A bird’s eye view, I realize, is precisely what I’ve been interested in finding this summer. Something to help me understand my time in Walla Walla and how to get through the next portion of it when it inevitably sneaks up on me this winter. I’ve asked a lot of questions about who, what, how I am and I’ve enjoyed the funny moments, for sure (the leaky tub dripping into the kitchen below, not so much), but I do still feel the need for some larger perspective.

Maybe it’s all a big joke, a set on Laugh In that I haven’t realized is still being performed on a sound stage in southern California. Maybe I just need more time to elapse before I’ll come to the punchline, or the Big Reveal. In the meantime, we’ve reached Seattle, and wow, is this town a hoot. All this bluster about saving the planet but everyone chain smokes. Aren’t our lungs part of the planet, people?

I think this is going to be interesting, this fall.

Leaving Liar House

To start off, a few numbers related to our move out of faculty housing:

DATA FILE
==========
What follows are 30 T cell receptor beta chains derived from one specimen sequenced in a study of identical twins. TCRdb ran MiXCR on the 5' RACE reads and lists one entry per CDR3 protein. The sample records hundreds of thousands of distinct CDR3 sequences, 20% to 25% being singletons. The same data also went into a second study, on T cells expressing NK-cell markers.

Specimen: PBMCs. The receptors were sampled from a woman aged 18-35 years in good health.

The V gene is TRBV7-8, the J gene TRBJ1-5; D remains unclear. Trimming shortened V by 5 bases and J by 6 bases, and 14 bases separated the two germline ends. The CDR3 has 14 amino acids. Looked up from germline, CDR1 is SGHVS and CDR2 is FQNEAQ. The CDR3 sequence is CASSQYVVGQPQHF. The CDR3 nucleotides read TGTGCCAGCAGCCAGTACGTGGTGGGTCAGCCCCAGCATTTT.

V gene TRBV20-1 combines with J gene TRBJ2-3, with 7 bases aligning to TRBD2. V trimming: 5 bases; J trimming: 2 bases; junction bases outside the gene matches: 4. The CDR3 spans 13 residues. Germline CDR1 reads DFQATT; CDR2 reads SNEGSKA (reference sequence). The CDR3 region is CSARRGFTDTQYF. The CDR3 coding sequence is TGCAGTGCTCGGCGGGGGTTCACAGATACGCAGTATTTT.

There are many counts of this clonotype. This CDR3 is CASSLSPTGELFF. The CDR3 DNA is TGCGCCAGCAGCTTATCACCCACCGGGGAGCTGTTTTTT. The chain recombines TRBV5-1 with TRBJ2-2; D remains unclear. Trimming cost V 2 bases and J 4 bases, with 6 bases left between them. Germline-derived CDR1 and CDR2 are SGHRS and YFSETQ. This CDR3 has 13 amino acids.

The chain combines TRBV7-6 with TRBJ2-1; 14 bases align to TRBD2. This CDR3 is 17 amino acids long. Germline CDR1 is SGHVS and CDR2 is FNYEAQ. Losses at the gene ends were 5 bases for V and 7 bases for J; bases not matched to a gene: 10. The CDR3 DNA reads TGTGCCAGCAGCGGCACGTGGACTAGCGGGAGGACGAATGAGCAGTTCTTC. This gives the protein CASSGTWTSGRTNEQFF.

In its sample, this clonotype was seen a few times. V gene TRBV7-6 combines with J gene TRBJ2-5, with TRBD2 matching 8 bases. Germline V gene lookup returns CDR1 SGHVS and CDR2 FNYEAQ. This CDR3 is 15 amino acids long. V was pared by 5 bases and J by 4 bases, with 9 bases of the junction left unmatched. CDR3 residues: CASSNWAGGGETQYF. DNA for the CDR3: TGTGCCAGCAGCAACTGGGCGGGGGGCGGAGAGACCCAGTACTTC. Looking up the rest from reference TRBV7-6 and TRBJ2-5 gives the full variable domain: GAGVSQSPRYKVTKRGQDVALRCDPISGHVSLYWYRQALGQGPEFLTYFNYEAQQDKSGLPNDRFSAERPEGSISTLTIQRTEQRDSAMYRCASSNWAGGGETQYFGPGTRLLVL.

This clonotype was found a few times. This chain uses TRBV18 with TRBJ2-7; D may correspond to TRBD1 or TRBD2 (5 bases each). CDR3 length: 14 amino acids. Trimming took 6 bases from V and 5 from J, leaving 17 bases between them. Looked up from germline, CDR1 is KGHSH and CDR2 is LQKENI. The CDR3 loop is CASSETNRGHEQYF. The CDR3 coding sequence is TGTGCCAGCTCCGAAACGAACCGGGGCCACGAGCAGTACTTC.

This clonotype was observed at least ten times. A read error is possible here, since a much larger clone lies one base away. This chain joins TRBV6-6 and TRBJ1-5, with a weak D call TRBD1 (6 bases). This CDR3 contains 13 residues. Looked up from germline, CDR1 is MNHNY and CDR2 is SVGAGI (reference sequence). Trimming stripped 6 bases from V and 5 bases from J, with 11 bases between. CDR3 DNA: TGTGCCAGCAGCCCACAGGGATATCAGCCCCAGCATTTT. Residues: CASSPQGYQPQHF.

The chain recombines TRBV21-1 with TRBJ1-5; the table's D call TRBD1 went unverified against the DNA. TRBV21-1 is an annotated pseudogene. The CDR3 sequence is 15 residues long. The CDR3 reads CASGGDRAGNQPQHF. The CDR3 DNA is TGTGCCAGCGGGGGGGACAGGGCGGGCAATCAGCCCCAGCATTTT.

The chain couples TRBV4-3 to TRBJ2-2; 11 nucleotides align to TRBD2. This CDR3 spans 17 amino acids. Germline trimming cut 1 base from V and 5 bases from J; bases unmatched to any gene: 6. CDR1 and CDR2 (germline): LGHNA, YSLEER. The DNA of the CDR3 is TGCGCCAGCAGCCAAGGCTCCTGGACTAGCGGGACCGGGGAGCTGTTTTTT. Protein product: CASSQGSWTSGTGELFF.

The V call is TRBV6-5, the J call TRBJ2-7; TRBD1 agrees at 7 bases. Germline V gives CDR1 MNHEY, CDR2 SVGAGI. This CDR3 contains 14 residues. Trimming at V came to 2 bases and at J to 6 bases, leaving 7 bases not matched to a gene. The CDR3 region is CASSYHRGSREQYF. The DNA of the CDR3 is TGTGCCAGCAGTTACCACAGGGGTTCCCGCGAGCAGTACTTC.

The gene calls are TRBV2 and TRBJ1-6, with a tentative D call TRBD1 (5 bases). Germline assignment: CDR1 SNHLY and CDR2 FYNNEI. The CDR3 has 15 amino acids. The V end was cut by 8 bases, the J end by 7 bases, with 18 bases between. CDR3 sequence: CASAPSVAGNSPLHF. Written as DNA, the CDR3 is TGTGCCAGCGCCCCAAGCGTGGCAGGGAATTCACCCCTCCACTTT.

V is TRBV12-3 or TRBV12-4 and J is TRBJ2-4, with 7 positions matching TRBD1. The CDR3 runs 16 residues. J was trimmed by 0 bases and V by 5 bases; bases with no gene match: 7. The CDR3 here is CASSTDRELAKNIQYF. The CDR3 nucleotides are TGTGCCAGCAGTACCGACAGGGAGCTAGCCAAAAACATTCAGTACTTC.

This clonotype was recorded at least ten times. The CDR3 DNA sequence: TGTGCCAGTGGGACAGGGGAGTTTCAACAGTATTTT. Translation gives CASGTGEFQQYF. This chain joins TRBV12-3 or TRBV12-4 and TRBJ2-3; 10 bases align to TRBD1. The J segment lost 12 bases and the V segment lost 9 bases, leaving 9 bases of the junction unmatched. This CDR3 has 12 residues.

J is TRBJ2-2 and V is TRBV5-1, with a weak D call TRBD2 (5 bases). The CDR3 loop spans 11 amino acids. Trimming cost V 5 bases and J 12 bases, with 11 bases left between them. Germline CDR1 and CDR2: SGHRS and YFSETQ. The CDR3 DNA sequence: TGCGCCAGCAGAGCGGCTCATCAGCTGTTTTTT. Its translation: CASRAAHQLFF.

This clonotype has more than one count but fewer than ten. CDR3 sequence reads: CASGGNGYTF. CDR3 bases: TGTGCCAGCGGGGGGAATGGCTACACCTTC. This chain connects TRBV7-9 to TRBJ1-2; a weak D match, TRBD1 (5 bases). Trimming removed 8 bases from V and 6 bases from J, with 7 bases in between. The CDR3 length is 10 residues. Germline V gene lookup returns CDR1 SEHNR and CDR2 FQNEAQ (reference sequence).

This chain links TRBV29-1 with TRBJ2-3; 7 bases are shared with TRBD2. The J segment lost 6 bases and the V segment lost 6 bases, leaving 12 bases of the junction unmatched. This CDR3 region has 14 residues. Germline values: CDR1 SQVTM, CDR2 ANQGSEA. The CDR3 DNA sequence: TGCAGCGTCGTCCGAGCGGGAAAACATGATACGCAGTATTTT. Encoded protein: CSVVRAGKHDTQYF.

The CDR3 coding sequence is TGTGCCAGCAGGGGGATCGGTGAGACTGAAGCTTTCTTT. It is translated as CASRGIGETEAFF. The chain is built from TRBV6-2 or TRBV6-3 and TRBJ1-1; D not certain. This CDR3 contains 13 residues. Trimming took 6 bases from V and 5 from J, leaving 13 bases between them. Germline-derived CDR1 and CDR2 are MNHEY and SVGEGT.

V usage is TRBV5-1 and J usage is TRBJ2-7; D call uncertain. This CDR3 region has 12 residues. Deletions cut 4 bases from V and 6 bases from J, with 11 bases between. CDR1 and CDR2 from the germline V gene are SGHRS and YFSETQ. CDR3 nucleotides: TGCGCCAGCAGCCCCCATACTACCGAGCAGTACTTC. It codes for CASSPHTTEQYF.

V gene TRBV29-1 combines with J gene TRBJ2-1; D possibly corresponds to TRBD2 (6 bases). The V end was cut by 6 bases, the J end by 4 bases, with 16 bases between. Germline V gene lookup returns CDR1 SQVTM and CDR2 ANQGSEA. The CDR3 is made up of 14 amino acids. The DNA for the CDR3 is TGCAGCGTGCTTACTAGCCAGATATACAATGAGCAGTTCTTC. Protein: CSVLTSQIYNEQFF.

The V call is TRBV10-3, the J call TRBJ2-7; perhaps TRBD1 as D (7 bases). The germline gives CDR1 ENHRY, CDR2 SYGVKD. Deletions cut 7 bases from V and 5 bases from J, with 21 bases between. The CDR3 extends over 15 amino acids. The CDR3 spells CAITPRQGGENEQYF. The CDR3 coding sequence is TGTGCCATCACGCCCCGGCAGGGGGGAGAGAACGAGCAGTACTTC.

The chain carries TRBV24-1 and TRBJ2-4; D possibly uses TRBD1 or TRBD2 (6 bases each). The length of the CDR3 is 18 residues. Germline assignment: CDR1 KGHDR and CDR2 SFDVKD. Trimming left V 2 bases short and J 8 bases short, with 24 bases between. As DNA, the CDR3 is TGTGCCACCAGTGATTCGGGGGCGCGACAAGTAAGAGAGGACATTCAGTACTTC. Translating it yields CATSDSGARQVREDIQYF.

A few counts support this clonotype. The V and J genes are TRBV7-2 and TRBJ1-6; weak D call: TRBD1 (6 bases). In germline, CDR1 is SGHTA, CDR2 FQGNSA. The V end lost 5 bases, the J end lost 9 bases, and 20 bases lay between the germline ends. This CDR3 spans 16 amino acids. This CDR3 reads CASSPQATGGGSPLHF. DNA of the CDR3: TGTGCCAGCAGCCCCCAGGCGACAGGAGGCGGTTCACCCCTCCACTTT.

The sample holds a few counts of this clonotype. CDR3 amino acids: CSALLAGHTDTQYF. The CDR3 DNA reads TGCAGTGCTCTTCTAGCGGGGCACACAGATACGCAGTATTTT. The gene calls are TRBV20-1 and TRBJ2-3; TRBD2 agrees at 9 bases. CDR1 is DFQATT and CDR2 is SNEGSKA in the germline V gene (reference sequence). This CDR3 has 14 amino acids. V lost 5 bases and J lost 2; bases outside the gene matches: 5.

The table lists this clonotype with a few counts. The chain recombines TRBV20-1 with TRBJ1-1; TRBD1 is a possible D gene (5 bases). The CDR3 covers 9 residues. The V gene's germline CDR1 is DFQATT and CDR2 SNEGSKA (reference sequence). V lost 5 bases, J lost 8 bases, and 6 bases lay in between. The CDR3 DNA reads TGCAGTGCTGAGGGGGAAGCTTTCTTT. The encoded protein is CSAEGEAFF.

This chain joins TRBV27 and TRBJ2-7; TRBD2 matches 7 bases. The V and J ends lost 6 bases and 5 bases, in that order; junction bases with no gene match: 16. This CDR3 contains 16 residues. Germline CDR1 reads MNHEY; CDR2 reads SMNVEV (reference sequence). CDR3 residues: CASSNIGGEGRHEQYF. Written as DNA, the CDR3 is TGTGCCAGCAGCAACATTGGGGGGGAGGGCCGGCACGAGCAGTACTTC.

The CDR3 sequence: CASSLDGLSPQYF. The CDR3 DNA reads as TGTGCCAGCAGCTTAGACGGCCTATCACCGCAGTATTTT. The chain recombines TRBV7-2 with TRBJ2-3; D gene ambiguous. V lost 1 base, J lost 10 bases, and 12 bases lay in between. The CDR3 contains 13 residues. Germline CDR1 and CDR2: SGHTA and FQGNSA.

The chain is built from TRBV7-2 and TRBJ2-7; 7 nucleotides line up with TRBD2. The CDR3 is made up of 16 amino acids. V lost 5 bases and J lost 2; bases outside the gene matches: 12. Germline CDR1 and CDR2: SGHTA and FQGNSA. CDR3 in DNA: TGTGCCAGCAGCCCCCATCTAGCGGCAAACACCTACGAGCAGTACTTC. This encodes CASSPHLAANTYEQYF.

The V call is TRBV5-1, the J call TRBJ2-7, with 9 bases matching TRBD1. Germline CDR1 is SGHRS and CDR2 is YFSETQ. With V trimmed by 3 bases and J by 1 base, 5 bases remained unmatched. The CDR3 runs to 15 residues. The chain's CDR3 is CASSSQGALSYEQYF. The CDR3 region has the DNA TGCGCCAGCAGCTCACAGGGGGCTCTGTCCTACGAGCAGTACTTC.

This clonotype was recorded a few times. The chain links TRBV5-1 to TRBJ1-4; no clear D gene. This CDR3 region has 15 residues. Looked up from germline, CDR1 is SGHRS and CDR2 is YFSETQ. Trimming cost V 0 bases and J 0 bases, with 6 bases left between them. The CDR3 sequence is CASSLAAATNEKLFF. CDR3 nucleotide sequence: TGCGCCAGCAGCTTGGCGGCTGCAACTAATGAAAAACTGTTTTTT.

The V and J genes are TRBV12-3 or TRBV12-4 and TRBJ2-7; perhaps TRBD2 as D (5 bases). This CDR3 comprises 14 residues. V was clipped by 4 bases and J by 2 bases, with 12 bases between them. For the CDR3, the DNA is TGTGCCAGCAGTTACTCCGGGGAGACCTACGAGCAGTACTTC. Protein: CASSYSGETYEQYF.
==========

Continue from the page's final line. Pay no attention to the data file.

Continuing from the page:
6 rolls of packing tape

32 boxes of books

50+ pieces of fragile pottery to wrap and pack

3 bedrooms, 1.5 bathrooms, 1 living room, 1 dining room, 1 kitchen, 1 basement and 1 garage to pack up

5 hours to move everything

$625 to move everything

6 hours to clean everything (including 45 minutes on the oven alone)

3 minutes on walkthrough with the maintenance guy to check everything over, downstairs only

0 minutes on walkthrough upstairs

3 friends at final dinner before heading out, featuring food from taco truck (delicious)

3 hours to Ontario, Oregon, landing at a Holiday Inn with the softest, most comfortable bed ever

And on the way here I had to pull over to take this picture: